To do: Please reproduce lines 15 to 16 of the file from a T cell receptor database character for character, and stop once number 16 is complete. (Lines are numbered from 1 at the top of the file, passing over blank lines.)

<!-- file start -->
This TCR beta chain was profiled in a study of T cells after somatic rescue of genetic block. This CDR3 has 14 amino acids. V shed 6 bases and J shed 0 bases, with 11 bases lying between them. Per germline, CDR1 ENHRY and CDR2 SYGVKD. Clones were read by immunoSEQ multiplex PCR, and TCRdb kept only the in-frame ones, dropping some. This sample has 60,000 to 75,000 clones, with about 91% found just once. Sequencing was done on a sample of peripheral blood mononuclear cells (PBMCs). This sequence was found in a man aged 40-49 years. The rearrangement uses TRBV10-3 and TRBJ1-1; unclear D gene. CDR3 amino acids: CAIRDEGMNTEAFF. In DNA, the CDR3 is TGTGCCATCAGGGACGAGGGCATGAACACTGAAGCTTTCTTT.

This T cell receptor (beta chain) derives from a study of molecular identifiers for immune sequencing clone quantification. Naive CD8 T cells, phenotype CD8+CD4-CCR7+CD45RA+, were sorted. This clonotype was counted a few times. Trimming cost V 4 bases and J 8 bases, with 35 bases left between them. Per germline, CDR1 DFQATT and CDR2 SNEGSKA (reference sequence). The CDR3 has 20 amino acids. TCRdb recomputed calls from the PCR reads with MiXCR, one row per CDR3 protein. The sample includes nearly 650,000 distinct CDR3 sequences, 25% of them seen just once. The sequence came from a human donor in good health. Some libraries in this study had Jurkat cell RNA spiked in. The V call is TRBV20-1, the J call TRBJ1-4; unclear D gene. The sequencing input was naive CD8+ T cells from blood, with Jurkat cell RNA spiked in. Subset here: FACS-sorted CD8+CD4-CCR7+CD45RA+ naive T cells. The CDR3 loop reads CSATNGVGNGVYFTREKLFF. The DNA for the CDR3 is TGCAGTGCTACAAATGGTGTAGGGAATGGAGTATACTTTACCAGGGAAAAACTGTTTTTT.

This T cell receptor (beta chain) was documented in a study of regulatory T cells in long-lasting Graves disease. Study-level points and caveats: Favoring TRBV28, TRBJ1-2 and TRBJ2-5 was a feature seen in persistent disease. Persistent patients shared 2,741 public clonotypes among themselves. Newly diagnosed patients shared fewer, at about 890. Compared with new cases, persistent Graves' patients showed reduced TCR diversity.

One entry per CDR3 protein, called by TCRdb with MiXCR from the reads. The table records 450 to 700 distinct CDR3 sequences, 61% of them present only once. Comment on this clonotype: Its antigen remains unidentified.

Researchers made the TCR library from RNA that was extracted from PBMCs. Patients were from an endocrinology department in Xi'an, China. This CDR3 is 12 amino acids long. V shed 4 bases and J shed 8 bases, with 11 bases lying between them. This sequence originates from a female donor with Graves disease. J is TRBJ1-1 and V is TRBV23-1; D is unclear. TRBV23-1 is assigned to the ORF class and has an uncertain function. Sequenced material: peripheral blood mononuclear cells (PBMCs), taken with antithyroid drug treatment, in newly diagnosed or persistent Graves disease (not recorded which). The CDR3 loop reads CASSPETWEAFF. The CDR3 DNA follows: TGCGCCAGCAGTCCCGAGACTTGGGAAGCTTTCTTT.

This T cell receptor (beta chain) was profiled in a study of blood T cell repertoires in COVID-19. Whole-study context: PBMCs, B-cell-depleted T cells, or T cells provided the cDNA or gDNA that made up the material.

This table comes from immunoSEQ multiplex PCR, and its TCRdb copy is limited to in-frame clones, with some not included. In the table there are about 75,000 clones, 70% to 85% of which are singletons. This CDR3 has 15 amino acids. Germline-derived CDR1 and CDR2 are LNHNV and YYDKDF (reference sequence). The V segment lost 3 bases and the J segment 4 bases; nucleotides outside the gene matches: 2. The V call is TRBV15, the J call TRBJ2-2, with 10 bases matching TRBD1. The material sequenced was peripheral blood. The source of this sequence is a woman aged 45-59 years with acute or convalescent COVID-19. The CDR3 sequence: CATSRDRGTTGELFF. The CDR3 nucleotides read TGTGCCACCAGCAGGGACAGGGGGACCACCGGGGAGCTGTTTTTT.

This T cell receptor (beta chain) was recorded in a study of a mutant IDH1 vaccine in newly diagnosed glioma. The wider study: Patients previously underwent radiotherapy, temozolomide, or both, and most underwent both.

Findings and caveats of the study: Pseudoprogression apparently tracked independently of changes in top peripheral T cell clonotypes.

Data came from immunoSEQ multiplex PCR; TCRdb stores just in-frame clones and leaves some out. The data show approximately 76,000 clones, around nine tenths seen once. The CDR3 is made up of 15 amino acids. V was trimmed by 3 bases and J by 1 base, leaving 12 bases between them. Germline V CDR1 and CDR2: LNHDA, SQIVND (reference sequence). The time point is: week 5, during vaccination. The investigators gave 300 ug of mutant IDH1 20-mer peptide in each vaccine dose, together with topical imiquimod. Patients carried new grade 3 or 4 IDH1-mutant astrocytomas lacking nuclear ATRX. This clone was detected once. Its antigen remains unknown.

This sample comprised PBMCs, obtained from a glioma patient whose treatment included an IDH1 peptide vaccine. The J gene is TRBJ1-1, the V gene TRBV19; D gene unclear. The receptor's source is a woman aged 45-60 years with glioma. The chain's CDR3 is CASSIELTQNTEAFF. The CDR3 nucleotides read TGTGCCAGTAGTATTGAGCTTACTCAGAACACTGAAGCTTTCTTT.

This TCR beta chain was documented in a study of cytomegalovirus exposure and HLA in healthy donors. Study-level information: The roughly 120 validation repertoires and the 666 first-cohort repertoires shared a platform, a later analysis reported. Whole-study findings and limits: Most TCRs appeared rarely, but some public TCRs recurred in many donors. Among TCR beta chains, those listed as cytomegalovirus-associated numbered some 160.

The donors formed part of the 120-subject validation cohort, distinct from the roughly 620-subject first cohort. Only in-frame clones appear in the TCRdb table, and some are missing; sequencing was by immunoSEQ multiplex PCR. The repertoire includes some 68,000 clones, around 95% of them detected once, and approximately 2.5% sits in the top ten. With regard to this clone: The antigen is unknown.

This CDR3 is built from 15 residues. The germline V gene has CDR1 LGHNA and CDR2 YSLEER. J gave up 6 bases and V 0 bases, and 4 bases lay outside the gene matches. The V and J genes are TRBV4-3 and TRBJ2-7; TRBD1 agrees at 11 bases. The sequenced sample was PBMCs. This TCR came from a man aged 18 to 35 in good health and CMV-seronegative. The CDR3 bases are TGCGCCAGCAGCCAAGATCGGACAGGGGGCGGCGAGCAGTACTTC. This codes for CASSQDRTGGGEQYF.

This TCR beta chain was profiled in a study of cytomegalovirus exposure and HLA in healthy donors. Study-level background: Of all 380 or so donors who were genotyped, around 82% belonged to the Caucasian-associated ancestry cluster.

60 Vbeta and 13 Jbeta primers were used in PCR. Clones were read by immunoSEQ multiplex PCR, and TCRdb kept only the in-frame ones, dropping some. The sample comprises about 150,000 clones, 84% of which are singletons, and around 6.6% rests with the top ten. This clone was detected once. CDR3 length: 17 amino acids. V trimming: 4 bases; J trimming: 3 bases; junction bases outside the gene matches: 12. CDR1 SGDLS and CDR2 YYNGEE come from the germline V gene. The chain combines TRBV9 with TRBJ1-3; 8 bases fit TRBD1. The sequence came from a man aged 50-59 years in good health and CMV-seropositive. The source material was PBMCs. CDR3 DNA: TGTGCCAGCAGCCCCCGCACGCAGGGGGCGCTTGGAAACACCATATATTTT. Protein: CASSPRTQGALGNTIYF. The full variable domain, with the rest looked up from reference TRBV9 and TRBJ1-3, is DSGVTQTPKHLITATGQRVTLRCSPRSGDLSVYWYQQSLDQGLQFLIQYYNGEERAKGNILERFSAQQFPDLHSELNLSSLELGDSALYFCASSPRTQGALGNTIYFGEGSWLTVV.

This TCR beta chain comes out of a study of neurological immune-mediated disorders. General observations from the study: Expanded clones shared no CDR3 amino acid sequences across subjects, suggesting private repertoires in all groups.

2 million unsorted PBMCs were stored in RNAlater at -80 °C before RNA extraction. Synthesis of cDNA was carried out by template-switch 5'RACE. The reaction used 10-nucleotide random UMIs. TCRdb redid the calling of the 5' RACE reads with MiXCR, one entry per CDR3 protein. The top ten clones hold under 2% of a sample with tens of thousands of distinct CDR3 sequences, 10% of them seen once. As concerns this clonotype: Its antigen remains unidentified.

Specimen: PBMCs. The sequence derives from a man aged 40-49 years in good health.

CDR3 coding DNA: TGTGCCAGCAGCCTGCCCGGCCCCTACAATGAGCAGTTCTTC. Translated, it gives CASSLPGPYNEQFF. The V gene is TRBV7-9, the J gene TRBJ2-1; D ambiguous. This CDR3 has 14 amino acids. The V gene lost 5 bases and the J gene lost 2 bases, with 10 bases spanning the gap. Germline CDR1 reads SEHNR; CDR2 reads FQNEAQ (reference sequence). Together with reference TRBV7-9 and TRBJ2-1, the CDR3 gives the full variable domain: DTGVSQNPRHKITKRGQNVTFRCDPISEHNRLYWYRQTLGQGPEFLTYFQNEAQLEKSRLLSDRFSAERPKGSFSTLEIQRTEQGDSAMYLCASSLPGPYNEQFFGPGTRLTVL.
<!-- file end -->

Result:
This TCR beta chain was profiled in a study of cytomegalovirus exposure and HLA in healthy donors. Study-level background: Of all 380 or so donors who were genotyped, around 82% belonged to the Caucasian-associated ancestry cluster.

60 Vbeta and 13 Jbeta primers were used in PCR. Clones were read by immunoSEQ multiplex PCR, and TCRdb kept only the in-frame ones, dropping some. The sample comprises about 150,000 clones, 84% of which are singletons, and around 6.6% rests with the top ten. This clone was detected once. CDR3 length: 17 amino acids. V trimming: 4 bases; J trimming: 3 bases; junction bases outside the gene matches: 12. CDR1 SGDLS and CDR2 YYNGEE come from the germline V gene. The chain combines TRBV9 with TRBJ1-3; 8 bases fit TRBD1. The sequence came from a man aged 50-59 years in good health and CMV-seropositive. The source material was PBMCs. CDR3 DNA: TGTGCCAGCAGCCCCCGCACGCAGGGGGCGCTTGGAAACACCATATATTTT. Protein: CASSPRTQGALGNTIYF. The full variable domain, with the rest looked up from reference TRBV9 and TRBJ1-3, is DSGVTQTPKHLITATGQRVTLRCSPRSGDLSVYWYQQSLDQGLQFLIQYYNGEERAKGNILERFSAQQFPDLHSELNLSSLELGDSALYFCASSPRTQGALGNTIYFGEGSWLTVV.